It’s all Greek to me

Learning how to cook and how to make your own luck in a Greek restaurant.

Warm Greek lentil soup topped with feta and herbs. —James Meaney

Many years ago, in the salad days of my culinary career, I worked in a restaurant owned by a Greek national named Kostas. He was one of those success stories that made you believe the American Dream could be reality. He emigrated to the U.S. in the late 1970s, not knowing a word of English, and with $40 in his pocket. Ten years later, he opened his own restaurant, and had become a pillar of the Greek community in Syracuse, N.Y.

His oldest son, whom he had been grooming to take over the business when the time came, was diagnosed with multiple sclerosis at 25, ending Kostas’ dream of a comfortable retirement. 

Soon after he opened his restaurant, a manager had stolen a large amount of money and skipped town. As a result, Kostas no longer trusted anyone to handle his business’ money, and was present at the restaurant from open to close, six days a week, well into his 60s. 

On top of that, he would help his increasingly debilitated son schedule doctor’s appointments, fill out applications for apartments, and, when his son was denied disability benefits, he hired a high-priced lawyer to represent him at the hearings.

All this would have been overwhelming for anybody, but Kostas wasn’t just anybody. Through it all, he never forgot who he was or where he came from — a small village in the hills of Greek Macedonia. He would use traditional folk remedies instead of more conventional, modern methods. A cold could be treated by heating tsipouro (a potent, clear brandy), and downing the scalding liquor while it was still hot enough to make your eyes water. If nothing else, it certainly took one’s mind off that troublesome cold.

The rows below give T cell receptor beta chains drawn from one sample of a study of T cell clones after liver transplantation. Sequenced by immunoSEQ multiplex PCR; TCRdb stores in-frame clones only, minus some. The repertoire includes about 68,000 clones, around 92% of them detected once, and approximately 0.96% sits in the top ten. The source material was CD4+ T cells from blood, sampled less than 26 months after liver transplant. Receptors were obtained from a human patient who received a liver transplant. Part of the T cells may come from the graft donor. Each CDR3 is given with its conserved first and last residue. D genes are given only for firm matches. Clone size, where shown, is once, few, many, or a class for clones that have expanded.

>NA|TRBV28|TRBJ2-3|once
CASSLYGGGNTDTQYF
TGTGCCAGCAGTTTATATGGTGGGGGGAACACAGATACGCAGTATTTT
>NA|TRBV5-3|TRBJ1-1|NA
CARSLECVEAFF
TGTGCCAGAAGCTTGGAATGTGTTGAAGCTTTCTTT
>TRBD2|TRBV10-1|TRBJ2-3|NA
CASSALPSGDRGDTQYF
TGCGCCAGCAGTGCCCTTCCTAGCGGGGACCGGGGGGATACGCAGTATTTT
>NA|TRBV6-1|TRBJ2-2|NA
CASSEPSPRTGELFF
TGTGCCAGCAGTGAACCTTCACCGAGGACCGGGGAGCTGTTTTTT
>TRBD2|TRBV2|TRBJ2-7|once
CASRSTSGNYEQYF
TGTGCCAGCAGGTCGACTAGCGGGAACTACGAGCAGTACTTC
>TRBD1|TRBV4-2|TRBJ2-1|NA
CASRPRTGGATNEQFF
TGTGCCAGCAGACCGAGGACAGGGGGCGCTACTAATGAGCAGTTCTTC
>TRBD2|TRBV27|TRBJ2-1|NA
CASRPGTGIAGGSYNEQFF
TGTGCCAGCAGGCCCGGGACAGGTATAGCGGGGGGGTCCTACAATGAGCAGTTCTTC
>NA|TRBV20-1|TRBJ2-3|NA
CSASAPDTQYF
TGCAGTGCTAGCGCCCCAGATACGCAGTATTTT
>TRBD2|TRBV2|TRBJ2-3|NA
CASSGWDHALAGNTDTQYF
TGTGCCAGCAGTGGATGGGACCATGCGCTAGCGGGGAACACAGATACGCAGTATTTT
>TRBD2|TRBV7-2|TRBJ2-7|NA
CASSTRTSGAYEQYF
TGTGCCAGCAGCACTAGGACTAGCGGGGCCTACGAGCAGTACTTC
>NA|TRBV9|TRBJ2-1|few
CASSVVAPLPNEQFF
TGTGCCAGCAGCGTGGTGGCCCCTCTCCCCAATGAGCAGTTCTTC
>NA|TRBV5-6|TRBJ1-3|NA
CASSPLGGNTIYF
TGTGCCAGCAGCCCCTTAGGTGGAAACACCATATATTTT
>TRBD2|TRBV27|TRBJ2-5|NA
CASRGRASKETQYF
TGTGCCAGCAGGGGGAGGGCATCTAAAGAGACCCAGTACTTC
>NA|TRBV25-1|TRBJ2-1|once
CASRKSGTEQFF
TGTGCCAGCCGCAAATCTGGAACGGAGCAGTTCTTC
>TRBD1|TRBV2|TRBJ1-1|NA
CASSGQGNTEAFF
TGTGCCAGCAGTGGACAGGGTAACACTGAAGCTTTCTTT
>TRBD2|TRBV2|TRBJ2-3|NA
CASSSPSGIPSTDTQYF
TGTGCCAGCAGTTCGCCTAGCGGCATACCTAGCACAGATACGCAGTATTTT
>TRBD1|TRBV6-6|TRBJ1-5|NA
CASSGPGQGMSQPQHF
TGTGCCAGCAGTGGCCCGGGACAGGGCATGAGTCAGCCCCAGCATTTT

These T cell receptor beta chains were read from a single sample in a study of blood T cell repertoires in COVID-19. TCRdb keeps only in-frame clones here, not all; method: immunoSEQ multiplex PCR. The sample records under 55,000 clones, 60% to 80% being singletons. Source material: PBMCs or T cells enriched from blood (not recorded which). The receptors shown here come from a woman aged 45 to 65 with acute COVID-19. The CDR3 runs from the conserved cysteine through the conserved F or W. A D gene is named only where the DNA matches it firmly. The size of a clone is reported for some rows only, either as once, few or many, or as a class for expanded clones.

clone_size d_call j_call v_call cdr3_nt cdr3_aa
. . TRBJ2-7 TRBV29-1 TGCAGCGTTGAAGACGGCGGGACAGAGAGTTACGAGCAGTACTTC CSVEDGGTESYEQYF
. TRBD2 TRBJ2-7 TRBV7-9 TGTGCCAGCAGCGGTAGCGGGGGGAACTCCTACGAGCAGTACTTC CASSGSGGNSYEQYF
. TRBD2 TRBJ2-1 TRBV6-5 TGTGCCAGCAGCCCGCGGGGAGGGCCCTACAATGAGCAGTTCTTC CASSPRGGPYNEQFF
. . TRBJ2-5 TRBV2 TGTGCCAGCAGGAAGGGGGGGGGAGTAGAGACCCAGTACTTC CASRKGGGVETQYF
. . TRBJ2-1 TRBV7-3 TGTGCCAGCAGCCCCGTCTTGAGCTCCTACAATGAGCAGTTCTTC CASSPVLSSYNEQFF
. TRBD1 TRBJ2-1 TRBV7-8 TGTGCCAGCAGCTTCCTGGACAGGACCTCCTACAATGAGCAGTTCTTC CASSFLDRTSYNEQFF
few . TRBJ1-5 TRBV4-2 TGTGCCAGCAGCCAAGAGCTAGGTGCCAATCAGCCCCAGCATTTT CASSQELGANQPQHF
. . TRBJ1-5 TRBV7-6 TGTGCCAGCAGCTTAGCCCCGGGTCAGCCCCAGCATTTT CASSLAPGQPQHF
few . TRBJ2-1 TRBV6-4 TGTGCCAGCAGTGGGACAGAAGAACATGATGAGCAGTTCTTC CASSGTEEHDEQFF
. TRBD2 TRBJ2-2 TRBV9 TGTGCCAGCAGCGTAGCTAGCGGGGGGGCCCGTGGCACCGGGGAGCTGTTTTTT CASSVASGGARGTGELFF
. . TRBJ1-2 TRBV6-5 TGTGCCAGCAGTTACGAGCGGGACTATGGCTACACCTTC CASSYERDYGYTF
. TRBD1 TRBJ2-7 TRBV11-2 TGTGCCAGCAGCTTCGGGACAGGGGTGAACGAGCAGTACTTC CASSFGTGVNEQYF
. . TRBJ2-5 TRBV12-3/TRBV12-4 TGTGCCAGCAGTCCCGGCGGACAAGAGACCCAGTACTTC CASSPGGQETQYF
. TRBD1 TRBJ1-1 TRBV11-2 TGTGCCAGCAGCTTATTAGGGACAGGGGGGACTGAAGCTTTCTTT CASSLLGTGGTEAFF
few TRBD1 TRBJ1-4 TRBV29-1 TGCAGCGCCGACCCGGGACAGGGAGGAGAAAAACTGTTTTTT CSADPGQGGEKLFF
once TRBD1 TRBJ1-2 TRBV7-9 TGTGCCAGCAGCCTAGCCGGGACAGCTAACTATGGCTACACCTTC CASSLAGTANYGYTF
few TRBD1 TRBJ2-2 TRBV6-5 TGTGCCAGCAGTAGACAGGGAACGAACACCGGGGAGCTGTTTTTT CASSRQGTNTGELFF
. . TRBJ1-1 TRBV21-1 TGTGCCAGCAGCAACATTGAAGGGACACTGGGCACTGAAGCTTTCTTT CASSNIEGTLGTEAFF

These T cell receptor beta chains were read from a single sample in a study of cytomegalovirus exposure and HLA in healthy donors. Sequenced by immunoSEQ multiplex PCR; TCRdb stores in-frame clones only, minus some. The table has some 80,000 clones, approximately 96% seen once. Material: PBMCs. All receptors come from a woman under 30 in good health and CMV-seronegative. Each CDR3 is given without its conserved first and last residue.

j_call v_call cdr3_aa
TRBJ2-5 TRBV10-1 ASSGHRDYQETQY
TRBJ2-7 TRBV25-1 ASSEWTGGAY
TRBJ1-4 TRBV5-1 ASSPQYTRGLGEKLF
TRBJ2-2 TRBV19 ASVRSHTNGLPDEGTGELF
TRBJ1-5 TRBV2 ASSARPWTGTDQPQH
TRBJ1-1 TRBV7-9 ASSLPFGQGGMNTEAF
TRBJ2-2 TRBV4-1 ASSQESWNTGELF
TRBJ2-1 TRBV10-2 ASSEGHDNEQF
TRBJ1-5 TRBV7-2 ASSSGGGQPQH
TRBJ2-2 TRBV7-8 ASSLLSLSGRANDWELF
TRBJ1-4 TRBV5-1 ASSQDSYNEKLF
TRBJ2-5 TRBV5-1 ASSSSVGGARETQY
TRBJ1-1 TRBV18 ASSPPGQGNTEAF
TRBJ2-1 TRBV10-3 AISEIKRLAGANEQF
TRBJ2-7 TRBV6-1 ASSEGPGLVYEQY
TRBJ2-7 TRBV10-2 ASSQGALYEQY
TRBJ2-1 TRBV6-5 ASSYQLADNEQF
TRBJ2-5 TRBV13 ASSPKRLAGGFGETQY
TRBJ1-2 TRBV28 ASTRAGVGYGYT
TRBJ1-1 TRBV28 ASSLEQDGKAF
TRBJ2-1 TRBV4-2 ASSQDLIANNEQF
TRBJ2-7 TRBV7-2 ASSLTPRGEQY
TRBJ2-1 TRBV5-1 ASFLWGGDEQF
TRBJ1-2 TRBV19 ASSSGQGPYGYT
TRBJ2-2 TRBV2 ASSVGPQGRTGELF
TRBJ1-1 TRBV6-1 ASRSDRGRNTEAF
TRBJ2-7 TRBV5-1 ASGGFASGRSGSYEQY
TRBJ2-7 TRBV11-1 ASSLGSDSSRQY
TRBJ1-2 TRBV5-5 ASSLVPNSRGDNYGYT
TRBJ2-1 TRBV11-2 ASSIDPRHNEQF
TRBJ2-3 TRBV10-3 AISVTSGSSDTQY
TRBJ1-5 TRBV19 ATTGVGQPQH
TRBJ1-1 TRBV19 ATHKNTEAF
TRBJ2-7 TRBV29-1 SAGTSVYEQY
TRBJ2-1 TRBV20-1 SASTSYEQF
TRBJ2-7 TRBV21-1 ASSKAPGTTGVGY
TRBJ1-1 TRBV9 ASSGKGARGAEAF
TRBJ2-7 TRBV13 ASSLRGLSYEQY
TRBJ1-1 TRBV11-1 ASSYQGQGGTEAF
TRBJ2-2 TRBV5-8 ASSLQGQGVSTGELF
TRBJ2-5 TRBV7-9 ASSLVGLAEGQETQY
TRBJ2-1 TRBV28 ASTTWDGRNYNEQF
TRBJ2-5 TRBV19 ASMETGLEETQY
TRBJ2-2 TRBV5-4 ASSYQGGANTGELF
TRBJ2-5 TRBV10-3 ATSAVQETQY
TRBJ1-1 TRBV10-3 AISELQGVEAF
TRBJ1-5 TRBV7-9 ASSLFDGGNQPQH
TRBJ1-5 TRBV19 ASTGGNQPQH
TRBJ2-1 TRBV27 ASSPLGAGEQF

Although he was more businessman than chef, he would recreate the simple, nourishing dishes of his homeland for friends and family. Whole roasted goat for Easter, avgolemono (a thick, velvety lemon-chicken soup), chicken thighs and halved lemons baked in orzo, and today’s recipe, a Hellenic version of classic lentil soup. This recipe is vegetarian, and can be made vegan by omitting the feta. It’s also hearty and substantial enough to win over avowed carnivores.

Although my days of wrapping gyros and crumbling feta over Greek salads are long behind me, my time under Kostas’ wing showed me that with enough hard work and strength of will, a man can make his own luck. 

I hope you enjoy this soup as much as I do. And, as they say in Kostas’ neck of the woods, kali orexi! 

Greek Lentil Soup

Serves 8-10, so invite your friends!

1⅓ cup olive oil
4 large white onions, diced
4 carrots, sliced into rounds
4 ribs celery, sliced
3 cloves garlic, finely diced
1½ cups cherry tomatoes, halved
1 lb. lentils, soaked in water 2½ hours, drained, and rinsed
1 half-gallon (8 cups) water
3 cups vegetable stock
½ cup red wine vinegar
A generous pinch of each of the following:
dried oregano
dried thyme
dried basil
1 large bay leaf
2 lemons, cut into wedges and seeds removed
½ lb. crumbled feta cheese (optional but recommended)

Pour the olive oil into a large stockpot and set the burner to medium heat. Add onions, carrots, celery, garlic, and tomatoes. Stir frequently until onions are translucent and veggies are reduced in volume by roughly one third. At this point, add all remaining ingredients except the lemon wedges and feta. Bring to a boil; reduce heat to low, and simmer for 2 hours.

Ladle into bowls and top with a small handful of feta cheese. Serve each bowl with a lemon wedge, to be squeezed into soup right before partaking.